|Image: These are both images of a star, before the Next Generation Wavefront Controller (NGWFC) (right) and after NGWFC (left). After NGWFC, the peak of the image is much higher and sharper. The most commonly used metric, called the Strehl ratio, is the peak of the image relative to the peak of a “perfect” image. Before NGWFC, on a faint star like the one shown, we obtained a Strehl ratio of 23%. With NGWFC we obtain a Strehl ratio of 41%. That means that the peak (or sharpness) of the image is now almost twice as high. Original image by Marcos van Dam.
The Next Generation Wavefront Controller (NGWFC) is an upgrade to the adaptive
optics (AO) system of each of the two Keck Observatory telescopes. The improvement
in performance of the AO systems at Keck Observatory will benefit all users of
the adaptive optics systems.
By improving the quality of the correction and
the robustness of the instrument, astronomers will be able to take home more
data and data of a higher quality, allowing them to maximize the scientific productivity
of the telescopes.
|Photos: The full NGWFC project team. Photo
by Sarah Anderson.
The NGWFC project began in earnest in 2004. Paul Stomski (Project Manager), Erik Johansson (Project Engineer), and Marcos van Dam (Project Scientist) led the Keck Observatory NGWFC design team. Other team members included Roger Sumner, Jason Chin, Jim Bell, and Peter Wizinowich (Principal Investigator).
There were two problems that NGWFC was developed to address:
Problem: The old system used ten-year old computers that were aging and no longer supported by their manufacturer. The old system relied on 16 processors working in parallel, which made it very difficult to troubleshoot the system when there were problems or to make upgrades. If one of the processor boards broke, our ability to use the AO system was compromised. We were beginning to experience relatively frequent computer crashes as the system became more complex (with the addition of the laser guide star), resulting in significant lost time at night.
Solution: The new system uses robust state-of-the-art technology which will be supported by the manufacturers for many years to come.
Problem: The charge coupled device (CCD) that was used in the wavefront sensor to measure the atmospheric turbulence was old and relatively “noisy.” A CCD is an electronic imaging detector, like the ones found in every digital camera. All CCDs produce an image that is somewhat corrupted by the detector electronics. The difference between the true image and the measured image is called “noise.”
Solution: We replaced the old CCDs with a much “quieter” CCD that improves the accuracy of the wavefront measurements, leading to improved performance.
Problem: The speed of the computers was also limiting the performance of the AO system.
Solution: The NGWFC computers are much faster and the software is much more flexible, leading to improved performance. The speed at which the NGWFC can run is limited by the camera rather than by computing power. The new system can run at 2400 corrections per second, compared to 660 for the old one. The new system has about 30 times more computing power than the old one, and it is easier to use.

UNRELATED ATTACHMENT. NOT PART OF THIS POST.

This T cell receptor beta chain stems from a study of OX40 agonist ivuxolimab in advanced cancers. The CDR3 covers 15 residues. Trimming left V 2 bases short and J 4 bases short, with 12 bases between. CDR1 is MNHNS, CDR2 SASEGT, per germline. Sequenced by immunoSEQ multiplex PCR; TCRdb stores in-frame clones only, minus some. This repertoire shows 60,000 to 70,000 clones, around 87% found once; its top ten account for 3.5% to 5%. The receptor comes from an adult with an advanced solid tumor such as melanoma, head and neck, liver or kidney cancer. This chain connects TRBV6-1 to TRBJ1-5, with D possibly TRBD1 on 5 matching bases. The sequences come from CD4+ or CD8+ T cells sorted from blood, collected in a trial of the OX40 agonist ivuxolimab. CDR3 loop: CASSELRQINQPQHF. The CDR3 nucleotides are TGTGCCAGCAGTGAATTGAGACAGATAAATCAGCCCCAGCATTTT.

The result of these upgrades is that we are able to better estimate and correct for atmospheric turbulence. This means that we are able to more faithfully mimic the turbulence with the AO system’s deformable mirror, especially on windy days when the turbulence is changing quickly.
The biggest technical challenge our team faced with the NGWFC project was the short amount of time we had between when we disassembled the existing AO system (August 8) and the deadline for the new system to be fully functional (November 4). There were myriad software, hardware, and infrastructure changes to make, and a lot of development and testing that had to be completed in this brief time frame in order for the system to work. As if these technical issues weren’t enough of a challenge, we also had to deal with bad weather, which resulted in the loss of almost all of our first two observing nights, and the earthquake — which completely misaligned the optics bench and diverted significant resources away from this project.
Fortunately, the NGWFC system worked well from the start -- with only a few bugs to squash. Already, it produces better image quality than the old system, and our results are only going to get better.
We continue to work on improving Keck Observatory’s instrumentation. First light for NGWFC on Keck II is scheduled for February 26, 2007. We will be installing a laser guide star adaptive optics system on the Keck I telescope at the end of 2007 which will work with the NGWFC. Also, a revolutionary new CCD is being developed under a project led by the W.M Keck Observatory. This CCD has the advantage that it has a large number of pixels and has incredibly low noise. We plan to install this CCD on the wavefront sensor of both the Keck I and Keck II adaptive optics systems. The
new CCDs are being produced at the Massachusetts Institute of Technology’s Lincoln Laboratory.
|Photo: New adaptive optics system overcomes atmospheric turbulence. Marcos van Dam is pointing at the Polycom, which scientists at Keck Observatory headquarters in Waimea use to communicate with the telescope operators on the summit. The telescope operators are Carolyn Parker (right front), Chuck Sorenson (center), and Jason McIlroy (left rear). They are celebrating their success of overcoming both adverse weather conditions and atmospheric turbulence on the first night of using NGWFC.
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